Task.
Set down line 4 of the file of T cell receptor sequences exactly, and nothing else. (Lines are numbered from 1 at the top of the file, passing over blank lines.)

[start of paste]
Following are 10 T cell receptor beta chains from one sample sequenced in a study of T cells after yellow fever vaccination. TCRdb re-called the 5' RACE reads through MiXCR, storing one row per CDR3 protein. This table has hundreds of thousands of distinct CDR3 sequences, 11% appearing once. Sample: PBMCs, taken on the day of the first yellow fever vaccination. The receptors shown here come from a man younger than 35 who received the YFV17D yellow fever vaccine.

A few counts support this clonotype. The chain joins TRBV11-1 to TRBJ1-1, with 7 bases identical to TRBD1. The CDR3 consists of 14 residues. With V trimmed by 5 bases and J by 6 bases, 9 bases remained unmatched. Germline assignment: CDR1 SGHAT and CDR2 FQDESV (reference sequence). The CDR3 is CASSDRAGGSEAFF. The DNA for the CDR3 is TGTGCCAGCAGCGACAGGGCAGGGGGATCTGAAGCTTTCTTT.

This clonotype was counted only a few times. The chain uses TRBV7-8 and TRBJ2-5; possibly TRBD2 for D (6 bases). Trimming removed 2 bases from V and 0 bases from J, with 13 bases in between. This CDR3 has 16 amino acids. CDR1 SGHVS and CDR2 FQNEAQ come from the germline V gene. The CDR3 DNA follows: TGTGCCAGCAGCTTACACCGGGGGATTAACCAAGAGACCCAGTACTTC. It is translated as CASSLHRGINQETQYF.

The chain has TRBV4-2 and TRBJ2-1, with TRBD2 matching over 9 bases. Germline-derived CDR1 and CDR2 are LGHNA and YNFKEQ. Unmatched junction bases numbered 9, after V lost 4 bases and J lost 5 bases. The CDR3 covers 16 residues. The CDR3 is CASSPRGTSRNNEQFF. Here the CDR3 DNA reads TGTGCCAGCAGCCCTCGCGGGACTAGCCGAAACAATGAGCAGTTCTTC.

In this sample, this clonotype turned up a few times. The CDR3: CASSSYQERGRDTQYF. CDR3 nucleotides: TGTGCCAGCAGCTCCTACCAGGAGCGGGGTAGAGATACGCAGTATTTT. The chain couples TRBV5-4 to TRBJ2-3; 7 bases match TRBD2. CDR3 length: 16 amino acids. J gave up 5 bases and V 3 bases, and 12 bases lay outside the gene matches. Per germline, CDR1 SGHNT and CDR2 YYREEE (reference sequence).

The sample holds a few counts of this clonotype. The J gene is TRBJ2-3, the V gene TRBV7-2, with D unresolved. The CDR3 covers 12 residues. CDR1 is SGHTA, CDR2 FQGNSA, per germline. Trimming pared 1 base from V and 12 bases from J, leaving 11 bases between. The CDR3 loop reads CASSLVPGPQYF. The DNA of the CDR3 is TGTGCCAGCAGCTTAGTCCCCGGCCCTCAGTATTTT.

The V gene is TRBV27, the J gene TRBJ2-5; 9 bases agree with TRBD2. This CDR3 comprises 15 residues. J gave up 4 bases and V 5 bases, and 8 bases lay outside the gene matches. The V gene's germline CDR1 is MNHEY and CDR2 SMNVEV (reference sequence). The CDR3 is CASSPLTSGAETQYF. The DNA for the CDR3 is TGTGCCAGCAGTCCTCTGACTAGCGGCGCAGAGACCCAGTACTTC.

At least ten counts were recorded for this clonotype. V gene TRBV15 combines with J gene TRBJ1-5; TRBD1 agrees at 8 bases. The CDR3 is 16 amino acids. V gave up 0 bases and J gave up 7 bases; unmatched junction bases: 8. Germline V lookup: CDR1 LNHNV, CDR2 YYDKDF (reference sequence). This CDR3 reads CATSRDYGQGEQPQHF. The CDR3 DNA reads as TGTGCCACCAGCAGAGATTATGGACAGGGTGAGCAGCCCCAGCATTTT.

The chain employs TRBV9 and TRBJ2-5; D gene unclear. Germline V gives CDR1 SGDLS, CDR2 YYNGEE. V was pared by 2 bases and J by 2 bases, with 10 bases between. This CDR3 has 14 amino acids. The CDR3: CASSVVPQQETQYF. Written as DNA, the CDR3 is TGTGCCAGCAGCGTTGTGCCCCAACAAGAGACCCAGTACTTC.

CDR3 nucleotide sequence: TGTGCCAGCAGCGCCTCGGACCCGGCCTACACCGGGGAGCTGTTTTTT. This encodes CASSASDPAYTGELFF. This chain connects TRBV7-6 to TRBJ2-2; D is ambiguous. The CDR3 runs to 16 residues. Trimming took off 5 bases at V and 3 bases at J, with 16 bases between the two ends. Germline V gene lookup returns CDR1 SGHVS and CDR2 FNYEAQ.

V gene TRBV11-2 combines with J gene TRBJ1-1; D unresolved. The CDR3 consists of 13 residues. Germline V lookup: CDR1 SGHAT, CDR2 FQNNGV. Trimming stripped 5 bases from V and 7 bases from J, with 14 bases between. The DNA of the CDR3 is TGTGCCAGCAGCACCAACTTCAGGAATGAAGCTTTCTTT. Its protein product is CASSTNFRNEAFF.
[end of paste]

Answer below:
The chain has TRBV4-2 and TRBJ2-1, with TRBD2 matching over 9 bases. Germline-derived CDR1 and CDR2 are LGHNA and YNFKEQ. Unmatched junction bases numbered 9, after V lost 4 bases and J lost 5 bases. The CDR3 covers 16 residues. The CDR3 is CASSPRGTSRNNEQFF. Here the CDR3 DNA reads TGTGCCAGCAGCCCTCGCGGGACTAGCCGAAACAATGAGCAGTTCTTC.